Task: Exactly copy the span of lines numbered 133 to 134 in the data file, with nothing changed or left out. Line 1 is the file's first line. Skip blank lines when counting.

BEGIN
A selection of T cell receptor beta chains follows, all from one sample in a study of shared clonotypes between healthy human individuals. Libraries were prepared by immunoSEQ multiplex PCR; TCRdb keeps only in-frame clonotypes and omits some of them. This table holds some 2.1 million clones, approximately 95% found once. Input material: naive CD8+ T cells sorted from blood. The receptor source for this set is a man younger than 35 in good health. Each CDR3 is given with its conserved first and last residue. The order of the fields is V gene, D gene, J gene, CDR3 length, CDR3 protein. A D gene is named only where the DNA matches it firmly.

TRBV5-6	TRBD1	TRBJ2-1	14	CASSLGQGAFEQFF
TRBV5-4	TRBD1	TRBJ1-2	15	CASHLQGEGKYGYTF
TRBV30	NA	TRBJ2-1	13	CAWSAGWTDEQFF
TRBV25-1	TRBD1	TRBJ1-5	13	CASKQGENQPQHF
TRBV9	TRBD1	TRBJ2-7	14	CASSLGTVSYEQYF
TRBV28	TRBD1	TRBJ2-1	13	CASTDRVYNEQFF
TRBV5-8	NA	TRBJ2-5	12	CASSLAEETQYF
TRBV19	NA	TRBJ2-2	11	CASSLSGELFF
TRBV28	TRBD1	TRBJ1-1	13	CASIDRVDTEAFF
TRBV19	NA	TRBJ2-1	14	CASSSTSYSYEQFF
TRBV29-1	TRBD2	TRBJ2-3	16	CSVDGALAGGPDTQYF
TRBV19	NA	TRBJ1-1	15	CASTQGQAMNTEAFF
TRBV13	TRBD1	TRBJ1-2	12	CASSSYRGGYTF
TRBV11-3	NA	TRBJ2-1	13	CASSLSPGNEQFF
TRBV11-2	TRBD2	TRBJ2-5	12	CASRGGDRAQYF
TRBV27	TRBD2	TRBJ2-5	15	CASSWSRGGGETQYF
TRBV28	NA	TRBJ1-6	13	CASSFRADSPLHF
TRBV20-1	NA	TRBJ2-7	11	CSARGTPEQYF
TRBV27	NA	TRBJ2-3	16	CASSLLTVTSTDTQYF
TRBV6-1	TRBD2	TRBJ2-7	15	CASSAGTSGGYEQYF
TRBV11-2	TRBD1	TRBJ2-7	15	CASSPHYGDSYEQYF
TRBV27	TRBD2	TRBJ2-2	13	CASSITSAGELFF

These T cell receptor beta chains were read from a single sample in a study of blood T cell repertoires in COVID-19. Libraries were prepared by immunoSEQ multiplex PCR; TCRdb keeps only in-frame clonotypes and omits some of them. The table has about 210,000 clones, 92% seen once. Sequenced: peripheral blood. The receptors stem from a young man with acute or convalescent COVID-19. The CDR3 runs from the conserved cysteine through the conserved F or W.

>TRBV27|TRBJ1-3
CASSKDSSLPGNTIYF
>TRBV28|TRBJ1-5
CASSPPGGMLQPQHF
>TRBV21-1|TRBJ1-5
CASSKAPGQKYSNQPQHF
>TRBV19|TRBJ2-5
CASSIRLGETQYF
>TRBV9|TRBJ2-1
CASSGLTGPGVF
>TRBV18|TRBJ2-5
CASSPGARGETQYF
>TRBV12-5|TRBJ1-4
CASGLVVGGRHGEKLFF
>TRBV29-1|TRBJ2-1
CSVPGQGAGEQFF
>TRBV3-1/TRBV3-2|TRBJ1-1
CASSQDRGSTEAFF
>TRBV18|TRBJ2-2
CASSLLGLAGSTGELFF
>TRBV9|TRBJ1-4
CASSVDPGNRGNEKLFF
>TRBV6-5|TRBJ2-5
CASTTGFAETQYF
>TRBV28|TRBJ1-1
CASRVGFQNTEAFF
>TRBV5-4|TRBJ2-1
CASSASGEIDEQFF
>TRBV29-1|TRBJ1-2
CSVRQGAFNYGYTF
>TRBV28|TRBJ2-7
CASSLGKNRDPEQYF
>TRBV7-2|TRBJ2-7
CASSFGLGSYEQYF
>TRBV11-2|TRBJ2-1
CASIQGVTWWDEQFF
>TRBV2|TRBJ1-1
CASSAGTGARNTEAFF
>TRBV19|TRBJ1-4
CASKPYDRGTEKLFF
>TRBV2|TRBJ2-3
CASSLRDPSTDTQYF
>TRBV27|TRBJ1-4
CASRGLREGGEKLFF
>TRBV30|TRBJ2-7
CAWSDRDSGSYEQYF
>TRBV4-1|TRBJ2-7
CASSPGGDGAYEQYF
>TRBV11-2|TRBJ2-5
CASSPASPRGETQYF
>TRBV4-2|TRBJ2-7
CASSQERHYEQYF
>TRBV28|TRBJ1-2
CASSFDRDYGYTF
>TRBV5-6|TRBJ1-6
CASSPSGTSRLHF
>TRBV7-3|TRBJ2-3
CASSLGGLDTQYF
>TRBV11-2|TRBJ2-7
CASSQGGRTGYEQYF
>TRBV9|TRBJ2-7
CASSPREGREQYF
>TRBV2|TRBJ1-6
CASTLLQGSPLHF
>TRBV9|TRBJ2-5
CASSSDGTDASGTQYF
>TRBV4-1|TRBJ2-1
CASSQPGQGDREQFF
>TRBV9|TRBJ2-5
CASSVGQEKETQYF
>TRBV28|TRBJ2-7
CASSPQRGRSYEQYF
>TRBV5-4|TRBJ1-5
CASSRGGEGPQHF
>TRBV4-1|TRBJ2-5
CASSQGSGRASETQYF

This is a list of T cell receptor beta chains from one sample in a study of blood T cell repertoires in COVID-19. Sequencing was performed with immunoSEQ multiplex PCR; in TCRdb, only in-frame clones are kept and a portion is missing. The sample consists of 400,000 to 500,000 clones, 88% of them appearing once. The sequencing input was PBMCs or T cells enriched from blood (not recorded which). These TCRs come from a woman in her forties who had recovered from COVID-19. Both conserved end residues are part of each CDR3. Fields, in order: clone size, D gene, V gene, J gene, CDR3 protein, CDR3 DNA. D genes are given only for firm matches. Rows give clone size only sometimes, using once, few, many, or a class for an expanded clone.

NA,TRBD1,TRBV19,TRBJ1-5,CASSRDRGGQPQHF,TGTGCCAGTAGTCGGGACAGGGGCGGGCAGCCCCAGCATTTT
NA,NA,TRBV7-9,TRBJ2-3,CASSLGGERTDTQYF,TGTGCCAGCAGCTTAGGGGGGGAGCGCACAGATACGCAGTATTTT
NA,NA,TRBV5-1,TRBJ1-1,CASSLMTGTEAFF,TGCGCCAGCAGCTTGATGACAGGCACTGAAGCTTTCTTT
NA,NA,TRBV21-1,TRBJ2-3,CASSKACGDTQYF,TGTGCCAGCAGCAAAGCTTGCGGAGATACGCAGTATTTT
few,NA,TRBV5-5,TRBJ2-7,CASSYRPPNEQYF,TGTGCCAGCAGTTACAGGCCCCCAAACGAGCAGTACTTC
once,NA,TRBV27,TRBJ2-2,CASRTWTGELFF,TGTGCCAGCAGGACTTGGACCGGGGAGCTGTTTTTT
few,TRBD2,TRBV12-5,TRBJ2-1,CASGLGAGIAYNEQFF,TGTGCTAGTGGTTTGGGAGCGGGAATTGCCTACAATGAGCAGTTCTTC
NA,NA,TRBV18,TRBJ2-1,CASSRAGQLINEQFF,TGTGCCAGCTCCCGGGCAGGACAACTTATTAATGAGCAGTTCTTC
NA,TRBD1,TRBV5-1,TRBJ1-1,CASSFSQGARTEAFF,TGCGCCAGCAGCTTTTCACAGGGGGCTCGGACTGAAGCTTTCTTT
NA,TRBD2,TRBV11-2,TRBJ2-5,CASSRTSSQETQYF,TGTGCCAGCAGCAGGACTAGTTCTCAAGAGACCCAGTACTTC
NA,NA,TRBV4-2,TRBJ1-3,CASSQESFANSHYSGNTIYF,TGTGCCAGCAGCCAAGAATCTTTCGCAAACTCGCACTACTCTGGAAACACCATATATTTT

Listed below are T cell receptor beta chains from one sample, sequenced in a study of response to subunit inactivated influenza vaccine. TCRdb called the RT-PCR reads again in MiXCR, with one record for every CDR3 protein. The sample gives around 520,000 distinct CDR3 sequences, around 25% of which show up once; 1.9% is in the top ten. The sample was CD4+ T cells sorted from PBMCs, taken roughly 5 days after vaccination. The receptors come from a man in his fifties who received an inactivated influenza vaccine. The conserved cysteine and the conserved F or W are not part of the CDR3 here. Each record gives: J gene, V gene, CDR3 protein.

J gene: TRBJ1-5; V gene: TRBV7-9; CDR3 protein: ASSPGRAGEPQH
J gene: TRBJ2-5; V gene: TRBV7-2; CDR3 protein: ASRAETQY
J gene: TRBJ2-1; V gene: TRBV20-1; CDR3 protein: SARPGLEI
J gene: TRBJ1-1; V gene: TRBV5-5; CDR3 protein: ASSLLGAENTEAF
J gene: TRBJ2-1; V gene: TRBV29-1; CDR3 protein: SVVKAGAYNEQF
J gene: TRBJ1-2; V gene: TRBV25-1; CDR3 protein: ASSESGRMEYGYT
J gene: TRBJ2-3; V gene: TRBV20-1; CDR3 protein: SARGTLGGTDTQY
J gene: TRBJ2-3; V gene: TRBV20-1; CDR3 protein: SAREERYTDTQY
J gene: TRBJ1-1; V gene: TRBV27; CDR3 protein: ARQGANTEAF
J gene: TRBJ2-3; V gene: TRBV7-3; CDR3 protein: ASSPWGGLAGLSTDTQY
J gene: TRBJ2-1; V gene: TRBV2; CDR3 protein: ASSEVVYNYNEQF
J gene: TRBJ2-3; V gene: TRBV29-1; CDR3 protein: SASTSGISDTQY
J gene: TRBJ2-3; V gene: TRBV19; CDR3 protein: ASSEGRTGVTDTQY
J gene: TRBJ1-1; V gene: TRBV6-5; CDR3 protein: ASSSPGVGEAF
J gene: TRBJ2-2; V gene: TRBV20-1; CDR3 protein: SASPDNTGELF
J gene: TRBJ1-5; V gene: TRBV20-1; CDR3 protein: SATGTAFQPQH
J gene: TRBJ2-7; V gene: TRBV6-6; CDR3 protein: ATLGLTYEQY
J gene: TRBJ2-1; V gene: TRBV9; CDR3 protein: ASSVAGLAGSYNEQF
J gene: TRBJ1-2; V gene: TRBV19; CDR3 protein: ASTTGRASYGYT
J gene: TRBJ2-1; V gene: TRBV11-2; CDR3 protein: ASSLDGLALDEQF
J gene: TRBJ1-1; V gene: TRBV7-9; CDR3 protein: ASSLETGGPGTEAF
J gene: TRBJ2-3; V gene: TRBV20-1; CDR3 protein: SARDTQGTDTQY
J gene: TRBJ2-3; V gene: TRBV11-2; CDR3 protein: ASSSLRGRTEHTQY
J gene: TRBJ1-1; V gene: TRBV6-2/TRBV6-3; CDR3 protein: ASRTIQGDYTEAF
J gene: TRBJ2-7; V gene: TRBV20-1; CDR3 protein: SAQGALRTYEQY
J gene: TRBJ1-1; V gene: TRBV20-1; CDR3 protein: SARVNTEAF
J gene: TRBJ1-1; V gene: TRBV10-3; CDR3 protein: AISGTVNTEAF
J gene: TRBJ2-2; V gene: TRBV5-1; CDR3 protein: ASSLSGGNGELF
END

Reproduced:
J gene: TRBJ2-1; V gene: TRBV11-2; CDR3 protein: ASSLDGLALDEQF
J gene: TRBJ1-1; V gene: TRBV7-9; CDR3 protein: ASSLETGGPGTEAF